Belief & Beverages of Turkey
The belief of the Mother Goddess was dominant in Catalhoyuk, the oldest known Metropolis in Central Anatolia and in other civilizations in Anatolia. With the transition to settled life and belief in the Mother Goddess, people started farming. They started to store the barley and wheat they had grown (6000 BC). They realized that the barley in the storage was exposed to rain water over time and the taste of the water was different after it was fermented naturally itself. People developed the fermentation by trial and began to produce fermented water and use it on their dining tables. Today we call this fermented water, which they use as a table drink beer. In the period when the Hittites dominated Anatolia, polytheistic religions began to be believed. In this period, wine consumption began in religious ceremonies and tables in addition to beer. In the later period, as a result of the Aegean migrations and Greek colonization, polytheistic religions were again believed and wine was the most consumed beverage.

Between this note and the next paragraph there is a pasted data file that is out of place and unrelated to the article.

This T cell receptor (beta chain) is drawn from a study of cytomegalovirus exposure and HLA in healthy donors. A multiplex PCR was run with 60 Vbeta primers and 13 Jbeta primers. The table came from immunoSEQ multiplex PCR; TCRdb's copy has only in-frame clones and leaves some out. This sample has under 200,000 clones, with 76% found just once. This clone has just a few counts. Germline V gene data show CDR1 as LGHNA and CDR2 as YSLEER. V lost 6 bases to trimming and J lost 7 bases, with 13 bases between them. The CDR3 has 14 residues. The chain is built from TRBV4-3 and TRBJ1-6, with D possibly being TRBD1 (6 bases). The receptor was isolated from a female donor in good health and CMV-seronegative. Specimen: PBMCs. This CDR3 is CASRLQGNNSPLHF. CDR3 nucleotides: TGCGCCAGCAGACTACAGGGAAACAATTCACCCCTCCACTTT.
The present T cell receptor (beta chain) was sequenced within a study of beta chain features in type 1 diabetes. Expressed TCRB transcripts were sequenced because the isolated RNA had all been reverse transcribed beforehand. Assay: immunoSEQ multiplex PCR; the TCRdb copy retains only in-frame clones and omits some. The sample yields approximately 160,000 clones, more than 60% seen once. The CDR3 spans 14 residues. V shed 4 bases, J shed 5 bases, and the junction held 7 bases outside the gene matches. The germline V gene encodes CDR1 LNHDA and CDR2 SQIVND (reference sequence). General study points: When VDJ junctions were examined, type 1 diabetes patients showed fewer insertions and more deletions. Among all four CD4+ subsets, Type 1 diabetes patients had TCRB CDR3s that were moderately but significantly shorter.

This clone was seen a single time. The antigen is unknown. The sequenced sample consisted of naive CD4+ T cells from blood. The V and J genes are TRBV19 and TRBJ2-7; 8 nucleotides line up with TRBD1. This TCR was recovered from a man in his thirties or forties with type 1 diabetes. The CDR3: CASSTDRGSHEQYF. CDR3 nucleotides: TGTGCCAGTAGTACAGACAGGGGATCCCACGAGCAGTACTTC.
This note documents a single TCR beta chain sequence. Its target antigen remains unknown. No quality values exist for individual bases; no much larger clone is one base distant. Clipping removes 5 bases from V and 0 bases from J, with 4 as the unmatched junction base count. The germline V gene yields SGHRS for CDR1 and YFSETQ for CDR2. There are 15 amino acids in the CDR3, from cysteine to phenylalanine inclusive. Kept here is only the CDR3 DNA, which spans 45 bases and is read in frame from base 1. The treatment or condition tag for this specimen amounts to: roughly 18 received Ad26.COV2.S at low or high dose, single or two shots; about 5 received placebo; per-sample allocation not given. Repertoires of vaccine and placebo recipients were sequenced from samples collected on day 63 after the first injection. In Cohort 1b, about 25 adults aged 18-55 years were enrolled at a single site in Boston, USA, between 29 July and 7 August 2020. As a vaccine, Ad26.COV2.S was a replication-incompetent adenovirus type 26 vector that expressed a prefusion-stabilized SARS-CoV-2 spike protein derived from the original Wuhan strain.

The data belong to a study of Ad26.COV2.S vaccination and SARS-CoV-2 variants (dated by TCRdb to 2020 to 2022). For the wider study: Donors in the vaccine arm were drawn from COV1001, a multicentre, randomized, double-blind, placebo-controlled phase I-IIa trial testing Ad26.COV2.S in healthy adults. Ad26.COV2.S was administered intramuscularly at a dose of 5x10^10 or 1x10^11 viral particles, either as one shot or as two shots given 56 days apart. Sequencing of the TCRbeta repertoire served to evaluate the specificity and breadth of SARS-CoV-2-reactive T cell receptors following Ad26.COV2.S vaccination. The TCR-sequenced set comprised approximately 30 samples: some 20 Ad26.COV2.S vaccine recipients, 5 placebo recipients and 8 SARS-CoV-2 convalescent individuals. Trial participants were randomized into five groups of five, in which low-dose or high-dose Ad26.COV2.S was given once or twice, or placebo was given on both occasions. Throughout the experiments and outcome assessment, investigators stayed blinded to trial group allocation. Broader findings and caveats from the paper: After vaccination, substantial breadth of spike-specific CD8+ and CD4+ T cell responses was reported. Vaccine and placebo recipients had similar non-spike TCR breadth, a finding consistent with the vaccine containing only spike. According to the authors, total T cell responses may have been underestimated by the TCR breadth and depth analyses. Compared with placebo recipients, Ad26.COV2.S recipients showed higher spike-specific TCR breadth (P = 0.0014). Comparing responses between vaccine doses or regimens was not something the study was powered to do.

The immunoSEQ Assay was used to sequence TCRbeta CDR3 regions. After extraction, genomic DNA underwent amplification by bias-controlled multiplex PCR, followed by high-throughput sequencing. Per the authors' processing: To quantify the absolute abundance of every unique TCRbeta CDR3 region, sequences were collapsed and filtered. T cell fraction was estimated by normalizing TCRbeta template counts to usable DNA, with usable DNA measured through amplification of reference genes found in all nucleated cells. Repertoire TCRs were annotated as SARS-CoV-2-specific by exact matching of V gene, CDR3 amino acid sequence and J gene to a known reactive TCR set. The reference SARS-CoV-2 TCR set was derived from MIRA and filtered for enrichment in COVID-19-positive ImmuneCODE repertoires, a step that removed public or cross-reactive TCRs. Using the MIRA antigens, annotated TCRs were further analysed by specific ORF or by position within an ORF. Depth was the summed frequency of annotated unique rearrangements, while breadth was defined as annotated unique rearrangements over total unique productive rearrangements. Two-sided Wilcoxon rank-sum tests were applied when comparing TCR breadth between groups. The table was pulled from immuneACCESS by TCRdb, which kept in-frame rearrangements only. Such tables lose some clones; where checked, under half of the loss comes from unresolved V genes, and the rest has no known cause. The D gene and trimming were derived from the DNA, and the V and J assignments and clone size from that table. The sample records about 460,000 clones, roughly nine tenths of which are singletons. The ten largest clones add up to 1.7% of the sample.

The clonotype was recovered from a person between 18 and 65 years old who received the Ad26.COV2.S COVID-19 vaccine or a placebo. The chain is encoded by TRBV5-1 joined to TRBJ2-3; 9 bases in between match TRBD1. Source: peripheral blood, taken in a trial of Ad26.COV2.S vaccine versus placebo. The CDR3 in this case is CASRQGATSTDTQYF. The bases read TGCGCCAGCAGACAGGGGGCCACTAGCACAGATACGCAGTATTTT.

After the Turks entered Anatolia, the Kam belief became effective. Of course, the traditional drinks of Turks, sherbet, ayran, kumiss and raki have become the most consumed drinks. The consumption of alcoholic beverages such as beer, wine and raki decreased with the conversion of the Turks (who were the rulers of Anatolia) to Islam. The reason for this is that we now have a monotheistic belief and alcohol consumption is against Islamic belief. However, despite being a Turkish state, Anatolia is like a mosaic. In other words, there are people from almost every culture, every race and every faith. People respect the beliefs of others, and even in the same city, you can hear the sounds of the bells while the adhan is being read. Or, on the one hand, while the Ramadan is celebrated, on the other hand, you can come across the Jews who accompany them during iftar.
In our other articles, we will talk about multiculture and old beliefs that have settled in our current beliefs…